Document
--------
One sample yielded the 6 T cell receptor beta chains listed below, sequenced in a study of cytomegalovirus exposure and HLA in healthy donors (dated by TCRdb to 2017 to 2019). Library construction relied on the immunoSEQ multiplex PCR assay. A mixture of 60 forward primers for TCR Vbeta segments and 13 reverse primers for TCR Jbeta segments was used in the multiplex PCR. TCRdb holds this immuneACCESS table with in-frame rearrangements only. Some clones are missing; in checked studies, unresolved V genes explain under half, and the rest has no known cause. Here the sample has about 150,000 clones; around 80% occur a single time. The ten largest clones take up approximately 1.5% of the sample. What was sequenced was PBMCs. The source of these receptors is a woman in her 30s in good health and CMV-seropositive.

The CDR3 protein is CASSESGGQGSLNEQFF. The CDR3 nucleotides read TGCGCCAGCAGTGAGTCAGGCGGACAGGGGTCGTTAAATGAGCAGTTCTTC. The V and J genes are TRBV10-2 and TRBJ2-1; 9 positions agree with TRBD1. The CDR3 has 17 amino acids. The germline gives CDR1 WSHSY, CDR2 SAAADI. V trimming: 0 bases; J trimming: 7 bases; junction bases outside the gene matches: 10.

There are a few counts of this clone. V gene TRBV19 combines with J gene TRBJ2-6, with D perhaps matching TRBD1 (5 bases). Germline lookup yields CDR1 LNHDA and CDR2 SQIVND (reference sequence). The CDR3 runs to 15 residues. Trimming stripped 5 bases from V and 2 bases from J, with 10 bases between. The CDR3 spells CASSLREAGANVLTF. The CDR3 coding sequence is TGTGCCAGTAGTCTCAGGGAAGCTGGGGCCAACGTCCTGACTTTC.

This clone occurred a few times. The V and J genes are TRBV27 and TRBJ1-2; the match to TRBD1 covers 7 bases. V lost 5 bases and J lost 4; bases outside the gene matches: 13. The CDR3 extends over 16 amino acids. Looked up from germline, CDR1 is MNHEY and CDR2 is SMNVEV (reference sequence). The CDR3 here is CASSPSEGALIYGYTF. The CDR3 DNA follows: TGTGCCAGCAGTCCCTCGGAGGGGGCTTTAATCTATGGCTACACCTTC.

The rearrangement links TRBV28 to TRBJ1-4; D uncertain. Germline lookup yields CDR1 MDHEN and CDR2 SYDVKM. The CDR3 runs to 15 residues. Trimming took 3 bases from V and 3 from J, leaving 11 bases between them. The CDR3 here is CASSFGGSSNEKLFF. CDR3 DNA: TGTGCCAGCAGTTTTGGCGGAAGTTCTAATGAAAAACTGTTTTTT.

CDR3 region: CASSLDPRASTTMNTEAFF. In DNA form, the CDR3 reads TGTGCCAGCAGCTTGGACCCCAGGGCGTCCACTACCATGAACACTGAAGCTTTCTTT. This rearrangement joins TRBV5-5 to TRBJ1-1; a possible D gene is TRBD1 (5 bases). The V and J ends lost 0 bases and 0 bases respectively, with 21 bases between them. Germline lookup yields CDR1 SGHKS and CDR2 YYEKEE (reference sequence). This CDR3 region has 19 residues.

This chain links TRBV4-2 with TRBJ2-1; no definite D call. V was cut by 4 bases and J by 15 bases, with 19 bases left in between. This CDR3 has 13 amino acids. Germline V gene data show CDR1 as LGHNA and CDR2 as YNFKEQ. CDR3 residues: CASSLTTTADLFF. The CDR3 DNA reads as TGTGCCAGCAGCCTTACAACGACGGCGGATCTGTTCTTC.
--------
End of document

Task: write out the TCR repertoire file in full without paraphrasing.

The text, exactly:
One sample yielded the 6 T cell receptor beta chains listed below, sequenced in a study of cytomegalovirus exposure and HLA in healthy donors (dated by TCRdb to 2017 to 2019). Library construction relied on the immunoSEQ multiplex PCR assay. A mixture of 60 forward primers for TCR Vbeta segments and 13 reverse primers for TCR Jbeta segments was used in the multiplex PCR. TCRdb holds this immuneACCESS table with in-frame rearrangements only. Some clones are missing; in checked studies, unresolved V genes explain under half, and the rest has no known cause. Here the sample has about 150,000 clones; around 80% occur a single time. The ten largest clones take up approximately 1.5% of the sample. What was sequenced was PBMCs. The source of these receptors is a woman in her 30s in good health and CMV-seropositive.

The CDR3 protein is CASSESGGQGSLNEQFF. The CDR3 nucleotides read TGCGCCAGCAGTGAGTCAGGCGGACAGGGGTCGTTAAATGAGCAGTTCTTC. The V and J genes are TRBV10-2 and TRBJ2-1; 9 positions agree with TRBD1. The CDR3 has 17 amino acids. The germline gives CDR1 WSHSY, CDR2 SAAADI. V trimming: 0 bases; J trimming: 7 bases; junction bases outside the gene matches: 10.

There are a few counts of this clone. V gene TRBV19 combines with J gene TRBJ2-6, with D perhaps matching TRBD1 (5 bases). Germline lookup yields CDR1 LNHDA and CDR2 SQIVND (reference sequence). The CDR3 runs to 15 residues. Trimming stripped 5 bases from V and 2 bases from J, with 10 bases between. The CDR3 spells CASSLREAGANVLTF. The CDR3 coding sequence is TGTGCCAGTAGTCTCAGGGAAGCTGGGGCCAACGTCCTGACTTTC.

This clone occurred a few times. The V and J genes are TRBV27 and TRBJ1-2; the match to TRBD1 covers 7 bases. V lost 5 bases and J lost 4; bases outside the gene matches: 13. The CDR3 extends over 16 amino acids. Looked up from germline, CDR1 is MNHEY and CDR2 is SMNVEV (reference sequence). The CDR3 here is CASSPSEGALIYGYTF. The CDR3 DNA follows: TGTGCCAGCAGTCCCTCGGAGGGGGCTTTAATCTATGGCTACACCTTC.

The rearrangement links TRBV28 to TRBJ1-4; D uncertain. Germline lookup yields CDR1 MDHEN and CDR2 SYDVKM. The CDR3 runs to 15 residues. Trimming took 3 bases from V and 3 from J, leaving 11 bases between them. The CDR3 here is CASSFGGSSNEKLFF. CDR3 DNA: TGTGCCAGCAGTTTTGGCGGAAGTTCTAATGAAAAACTGTTTTTT.

CDR3 region: CASSLDPRASTTMNTEAFF. In DNA form, the CDR3 reads TGTGCCAGCAGCTTGGACCCCAGGGCGTCCACTACCATGAACACTGAAGCTTTCTTT. This rearrangement joins TRBV5-5 to TRBJ1-1; a possible D gene is TRBD1 (5 bases). The V and J ends lost 0 bases and 0 bases respectively, with 21 bases between them. Germline lookup yields CDR1 SGHKS and CDR2 YYEKEE (reference sequence). This CDR3 region has 19 residues.

This chain links TRBV4-2 with TRBJ2-1; no definite D call. V was cut by 4 bases and J by 15 bases, with 19 bases left in between. This CDR3 has 13 amino acids. Germline V gene data show CDR1 as LGHNA and CDR2 as YNFKEQ. CDR3 residues: CASSLTTTADLFF. The CDR3 DNA reads as TGTGCCAGCAGCCTTACAACGACGGCGGATCTGTTCTTC.